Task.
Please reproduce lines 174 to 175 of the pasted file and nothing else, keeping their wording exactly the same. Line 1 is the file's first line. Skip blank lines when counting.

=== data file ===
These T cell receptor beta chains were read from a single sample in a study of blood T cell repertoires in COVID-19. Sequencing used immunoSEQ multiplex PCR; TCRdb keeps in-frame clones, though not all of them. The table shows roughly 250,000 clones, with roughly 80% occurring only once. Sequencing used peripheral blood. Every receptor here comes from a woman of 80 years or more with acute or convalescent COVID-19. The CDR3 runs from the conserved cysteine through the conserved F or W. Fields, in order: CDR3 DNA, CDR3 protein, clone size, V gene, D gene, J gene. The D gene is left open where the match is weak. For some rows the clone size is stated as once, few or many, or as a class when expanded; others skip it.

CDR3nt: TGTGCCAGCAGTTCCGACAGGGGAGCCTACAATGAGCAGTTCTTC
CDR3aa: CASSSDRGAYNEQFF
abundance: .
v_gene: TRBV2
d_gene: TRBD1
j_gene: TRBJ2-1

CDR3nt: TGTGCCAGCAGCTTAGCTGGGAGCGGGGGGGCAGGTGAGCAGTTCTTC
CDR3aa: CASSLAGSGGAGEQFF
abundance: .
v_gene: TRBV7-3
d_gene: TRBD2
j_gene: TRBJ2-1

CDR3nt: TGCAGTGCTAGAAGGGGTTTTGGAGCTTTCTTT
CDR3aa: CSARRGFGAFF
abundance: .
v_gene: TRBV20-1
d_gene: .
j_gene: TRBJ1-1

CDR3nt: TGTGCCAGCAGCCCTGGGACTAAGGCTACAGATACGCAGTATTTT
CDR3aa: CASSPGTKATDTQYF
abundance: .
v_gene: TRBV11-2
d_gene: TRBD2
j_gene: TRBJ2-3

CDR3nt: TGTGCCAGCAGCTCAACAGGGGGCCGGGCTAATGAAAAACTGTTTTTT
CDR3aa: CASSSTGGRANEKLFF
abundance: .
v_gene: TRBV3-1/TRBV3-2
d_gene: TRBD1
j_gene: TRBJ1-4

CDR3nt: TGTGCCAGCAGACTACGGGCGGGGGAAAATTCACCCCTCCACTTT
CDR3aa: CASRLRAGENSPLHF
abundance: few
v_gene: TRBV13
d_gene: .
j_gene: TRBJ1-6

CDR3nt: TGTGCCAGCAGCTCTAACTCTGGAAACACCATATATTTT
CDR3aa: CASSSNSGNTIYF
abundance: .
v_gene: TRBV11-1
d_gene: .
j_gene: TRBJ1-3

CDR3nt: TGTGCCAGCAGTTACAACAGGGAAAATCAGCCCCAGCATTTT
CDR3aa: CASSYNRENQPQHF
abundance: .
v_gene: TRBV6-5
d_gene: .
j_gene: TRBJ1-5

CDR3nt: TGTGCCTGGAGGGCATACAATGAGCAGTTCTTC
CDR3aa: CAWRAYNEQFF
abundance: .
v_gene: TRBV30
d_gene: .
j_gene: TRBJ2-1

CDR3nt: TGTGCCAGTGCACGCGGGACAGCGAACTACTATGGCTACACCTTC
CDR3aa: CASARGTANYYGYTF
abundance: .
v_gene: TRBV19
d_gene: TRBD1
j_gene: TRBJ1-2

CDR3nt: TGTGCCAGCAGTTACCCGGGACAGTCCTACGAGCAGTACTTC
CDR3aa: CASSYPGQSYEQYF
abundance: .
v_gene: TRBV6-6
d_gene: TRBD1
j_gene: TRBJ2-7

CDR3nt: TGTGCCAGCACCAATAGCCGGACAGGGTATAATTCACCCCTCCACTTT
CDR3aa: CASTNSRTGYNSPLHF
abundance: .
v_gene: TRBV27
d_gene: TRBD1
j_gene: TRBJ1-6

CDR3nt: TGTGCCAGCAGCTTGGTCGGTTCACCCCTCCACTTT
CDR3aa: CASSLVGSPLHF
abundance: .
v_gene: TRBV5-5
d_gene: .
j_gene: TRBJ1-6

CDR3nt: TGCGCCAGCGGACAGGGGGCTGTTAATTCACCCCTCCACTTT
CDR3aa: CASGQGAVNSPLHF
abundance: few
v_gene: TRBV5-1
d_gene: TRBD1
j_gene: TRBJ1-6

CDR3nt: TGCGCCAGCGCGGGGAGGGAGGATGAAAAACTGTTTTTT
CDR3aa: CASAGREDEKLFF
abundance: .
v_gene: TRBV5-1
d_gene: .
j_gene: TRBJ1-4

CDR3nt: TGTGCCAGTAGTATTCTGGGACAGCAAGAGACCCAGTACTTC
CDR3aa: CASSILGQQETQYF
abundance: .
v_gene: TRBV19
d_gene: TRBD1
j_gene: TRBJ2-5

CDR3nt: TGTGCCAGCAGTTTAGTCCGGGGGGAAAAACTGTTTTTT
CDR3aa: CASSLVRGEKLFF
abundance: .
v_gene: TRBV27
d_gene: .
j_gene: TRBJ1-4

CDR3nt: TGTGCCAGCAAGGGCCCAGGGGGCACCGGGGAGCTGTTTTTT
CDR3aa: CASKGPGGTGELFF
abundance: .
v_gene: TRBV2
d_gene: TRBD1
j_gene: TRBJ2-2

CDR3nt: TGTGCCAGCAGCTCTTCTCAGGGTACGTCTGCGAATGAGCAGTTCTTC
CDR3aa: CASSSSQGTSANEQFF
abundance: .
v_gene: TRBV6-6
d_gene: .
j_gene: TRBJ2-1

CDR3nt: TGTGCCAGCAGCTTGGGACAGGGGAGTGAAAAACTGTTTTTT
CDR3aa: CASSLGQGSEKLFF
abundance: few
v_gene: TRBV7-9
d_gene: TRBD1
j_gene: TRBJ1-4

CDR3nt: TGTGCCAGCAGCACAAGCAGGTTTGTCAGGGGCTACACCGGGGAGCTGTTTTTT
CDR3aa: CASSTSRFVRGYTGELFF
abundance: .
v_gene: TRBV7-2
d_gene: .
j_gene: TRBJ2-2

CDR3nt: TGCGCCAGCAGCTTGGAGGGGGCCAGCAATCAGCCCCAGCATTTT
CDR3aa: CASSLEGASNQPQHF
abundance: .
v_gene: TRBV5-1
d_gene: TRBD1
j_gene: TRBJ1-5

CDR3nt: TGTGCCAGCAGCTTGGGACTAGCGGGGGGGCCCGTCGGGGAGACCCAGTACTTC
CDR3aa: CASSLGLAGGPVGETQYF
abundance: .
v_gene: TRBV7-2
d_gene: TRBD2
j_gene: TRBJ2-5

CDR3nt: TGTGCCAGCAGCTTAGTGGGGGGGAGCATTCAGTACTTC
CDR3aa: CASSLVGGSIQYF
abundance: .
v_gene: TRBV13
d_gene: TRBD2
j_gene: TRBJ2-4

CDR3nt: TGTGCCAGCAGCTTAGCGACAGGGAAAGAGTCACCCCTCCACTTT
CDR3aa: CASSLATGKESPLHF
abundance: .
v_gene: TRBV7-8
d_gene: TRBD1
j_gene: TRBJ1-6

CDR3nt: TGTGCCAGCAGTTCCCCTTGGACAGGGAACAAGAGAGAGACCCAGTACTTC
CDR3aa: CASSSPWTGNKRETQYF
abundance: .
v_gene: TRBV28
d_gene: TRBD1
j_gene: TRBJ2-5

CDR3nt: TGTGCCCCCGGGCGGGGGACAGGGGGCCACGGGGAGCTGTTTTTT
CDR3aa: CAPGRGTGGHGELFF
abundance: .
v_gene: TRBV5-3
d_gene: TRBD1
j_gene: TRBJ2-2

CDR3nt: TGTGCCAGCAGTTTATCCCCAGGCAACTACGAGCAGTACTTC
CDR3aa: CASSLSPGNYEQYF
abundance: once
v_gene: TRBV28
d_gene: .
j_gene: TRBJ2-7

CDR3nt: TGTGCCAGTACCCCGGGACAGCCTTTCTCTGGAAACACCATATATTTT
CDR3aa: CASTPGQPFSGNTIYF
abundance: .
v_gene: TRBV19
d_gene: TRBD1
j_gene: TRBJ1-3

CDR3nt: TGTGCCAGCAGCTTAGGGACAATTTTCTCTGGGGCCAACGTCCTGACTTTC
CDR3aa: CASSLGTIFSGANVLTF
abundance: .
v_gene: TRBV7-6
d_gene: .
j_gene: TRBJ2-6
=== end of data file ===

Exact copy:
d_gene: TRBD1
j_gene: TRBJ1-3